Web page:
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Authors: Agarwal, Surendra Kumar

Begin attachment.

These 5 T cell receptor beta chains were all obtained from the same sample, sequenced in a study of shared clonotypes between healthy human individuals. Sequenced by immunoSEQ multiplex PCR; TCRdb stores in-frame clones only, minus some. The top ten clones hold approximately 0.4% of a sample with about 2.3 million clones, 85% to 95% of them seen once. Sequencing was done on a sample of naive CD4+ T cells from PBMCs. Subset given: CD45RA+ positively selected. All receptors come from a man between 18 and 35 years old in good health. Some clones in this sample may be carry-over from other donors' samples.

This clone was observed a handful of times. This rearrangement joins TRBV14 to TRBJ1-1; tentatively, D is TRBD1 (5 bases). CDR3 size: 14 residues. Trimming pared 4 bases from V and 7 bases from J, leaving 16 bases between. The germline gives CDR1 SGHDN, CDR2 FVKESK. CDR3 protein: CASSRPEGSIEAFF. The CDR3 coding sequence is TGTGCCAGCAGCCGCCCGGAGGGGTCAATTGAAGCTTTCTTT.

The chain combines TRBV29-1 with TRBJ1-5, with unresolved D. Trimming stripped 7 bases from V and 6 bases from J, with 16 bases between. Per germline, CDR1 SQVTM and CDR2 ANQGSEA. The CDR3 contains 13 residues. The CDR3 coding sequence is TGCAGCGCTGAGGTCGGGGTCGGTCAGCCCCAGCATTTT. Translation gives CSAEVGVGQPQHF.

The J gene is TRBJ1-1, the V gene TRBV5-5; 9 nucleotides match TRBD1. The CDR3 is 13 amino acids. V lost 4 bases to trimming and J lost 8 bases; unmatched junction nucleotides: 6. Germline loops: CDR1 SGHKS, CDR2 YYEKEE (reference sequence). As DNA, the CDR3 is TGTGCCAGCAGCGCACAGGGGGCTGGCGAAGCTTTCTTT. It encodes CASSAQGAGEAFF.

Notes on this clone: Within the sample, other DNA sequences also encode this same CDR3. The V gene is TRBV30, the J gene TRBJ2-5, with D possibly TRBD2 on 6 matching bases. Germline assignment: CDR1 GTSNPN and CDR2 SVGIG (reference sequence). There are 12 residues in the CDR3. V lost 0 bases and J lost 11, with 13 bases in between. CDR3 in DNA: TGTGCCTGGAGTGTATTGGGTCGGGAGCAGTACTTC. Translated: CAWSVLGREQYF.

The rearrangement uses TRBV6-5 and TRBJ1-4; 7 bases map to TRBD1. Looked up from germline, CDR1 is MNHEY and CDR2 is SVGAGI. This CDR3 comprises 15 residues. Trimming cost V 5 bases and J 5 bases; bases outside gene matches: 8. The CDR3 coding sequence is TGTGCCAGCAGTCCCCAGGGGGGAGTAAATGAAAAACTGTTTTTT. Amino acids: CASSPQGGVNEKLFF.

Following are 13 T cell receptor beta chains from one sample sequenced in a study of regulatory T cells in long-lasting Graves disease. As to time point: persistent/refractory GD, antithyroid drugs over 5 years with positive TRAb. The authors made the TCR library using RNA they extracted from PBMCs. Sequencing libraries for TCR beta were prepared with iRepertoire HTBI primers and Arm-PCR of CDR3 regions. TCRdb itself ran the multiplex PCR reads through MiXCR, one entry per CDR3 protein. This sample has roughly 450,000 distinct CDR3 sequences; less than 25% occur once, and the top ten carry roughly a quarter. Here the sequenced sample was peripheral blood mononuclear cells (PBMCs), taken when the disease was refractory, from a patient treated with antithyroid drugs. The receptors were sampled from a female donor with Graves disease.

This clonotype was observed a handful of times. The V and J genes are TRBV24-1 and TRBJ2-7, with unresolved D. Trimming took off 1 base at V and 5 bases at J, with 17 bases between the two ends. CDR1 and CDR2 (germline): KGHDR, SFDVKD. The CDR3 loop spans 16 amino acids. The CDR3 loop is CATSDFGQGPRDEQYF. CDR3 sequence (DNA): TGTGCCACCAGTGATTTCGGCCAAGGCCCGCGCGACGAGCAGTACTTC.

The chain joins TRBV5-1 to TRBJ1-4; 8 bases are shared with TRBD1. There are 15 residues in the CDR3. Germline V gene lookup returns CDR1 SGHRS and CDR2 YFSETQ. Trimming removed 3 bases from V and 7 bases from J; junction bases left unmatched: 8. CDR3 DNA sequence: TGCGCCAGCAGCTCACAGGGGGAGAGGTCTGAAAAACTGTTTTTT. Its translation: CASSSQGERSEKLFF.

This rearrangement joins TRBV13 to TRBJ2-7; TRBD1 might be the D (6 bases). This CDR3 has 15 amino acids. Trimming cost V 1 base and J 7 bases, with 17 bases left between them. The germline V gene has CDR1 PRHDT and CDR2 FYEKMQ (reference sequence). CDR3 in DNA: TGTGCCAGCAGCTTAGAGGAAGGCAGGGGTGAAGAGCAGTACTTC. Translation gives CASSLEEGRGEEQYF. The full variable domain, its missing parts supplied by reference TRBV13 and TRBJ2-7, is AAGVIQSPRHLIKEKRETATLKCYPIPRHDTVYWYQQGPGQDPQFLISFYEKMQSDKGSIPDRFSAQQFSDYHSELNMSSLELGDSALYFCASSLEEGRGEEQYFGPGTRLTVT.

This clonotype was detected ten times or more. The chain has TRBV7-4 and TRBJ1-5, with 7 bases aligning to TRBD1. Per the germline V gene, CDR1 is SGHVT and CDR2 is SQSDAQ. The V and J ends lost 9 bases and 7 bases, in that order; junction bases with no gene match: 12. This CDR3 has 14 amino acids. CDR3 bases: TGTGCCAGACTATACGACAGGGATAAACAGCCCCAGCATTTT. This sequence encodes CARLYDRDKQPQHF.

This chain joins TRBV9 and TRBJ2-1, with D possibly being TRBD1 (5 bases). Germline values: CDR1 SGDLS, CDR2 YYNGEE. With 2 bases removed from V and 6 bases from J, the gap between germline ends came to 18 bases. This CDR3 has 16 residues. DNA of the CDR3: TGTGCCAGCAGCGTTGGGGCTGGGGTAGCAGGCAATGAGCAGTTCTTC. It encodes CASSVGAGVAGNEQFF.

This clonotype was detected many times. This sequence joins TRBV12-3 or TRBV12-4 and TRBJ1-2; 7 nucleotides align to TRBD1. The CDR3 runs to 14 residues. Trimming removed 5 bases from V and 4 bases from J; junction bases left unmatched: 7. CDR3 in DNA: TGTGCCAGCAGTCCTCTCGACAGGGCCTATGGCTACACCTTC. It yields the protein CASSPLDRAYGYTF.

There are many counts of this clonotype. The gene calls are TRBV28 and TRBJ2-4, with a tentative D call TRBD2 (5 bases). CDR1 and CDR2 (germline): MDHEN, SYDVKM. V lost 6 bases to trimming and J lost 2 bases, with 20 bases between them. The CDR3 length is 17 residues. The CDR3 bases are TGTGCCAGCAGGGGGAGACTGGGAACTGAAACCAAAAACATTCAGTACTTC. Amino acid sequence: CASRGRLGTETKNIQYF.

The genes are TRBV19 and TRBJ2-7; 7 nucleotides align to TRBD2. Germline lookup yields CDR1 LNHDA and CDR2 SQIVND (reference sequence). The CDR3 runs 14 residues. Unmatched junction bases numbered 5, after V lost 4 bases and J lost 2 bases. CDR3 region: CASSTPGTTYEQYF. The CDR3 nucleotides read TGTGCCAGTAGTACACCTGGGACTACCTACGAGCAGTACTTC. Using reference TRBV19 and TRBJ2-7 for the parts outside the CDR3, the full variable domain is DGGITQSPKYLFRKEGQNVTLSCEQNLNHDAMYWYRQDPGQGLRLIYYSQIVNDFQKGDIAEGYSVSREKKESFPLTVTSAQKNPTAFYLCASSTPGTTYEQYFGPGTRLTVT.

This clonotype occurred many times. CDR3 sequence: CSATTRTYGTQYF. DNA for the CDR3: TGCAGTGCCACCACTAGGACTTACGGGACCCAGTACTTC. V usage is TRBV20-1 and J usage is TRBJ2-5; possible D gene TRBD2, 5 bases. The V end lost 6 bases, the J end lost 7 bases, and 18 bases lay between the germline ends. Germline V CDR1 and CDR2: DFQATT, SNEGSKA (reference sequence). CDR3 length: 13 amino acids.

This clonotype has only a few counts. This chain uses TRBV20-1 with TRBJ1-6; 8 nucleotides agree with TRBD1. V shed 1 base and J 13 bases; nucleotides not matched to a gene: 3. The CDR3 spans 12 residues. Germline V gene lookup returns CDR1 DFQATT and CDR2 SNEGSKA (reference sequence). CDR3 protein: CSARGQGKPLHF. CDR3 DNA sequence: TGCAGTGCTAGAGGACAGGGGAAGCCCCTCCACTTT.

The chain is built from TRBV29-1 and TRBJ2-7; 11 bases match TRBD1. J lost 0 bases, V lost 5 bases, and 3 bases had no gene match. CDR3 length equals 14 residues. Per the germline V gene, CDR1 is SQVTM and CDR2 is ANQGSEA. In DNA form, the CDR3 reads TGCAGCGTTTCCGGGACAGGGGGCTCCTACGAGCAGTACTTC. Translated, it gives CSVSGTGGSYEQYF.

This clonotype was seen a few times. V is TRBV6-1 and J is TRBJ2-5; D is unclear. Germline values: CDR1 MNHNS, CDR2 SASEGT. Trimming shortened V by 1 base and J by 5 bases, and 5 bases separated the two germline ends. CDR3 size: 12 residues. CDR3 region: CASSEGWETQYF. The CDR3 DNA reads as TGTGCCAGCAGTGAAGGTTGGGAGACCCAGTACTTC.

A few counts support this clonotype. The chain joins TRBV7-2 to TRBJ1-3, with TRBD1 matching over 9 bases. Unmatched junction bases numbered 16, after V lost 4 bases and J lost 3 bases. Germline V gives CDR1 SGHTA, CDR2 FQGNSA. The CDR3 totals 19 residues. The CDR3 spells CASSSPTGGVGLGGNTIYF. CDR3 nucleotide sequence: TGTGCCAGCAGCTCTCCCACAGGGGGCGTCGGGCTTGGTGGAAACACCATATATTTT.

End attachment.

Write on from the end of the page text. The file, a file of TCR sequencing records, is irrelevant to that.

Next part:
Issue Date: 1966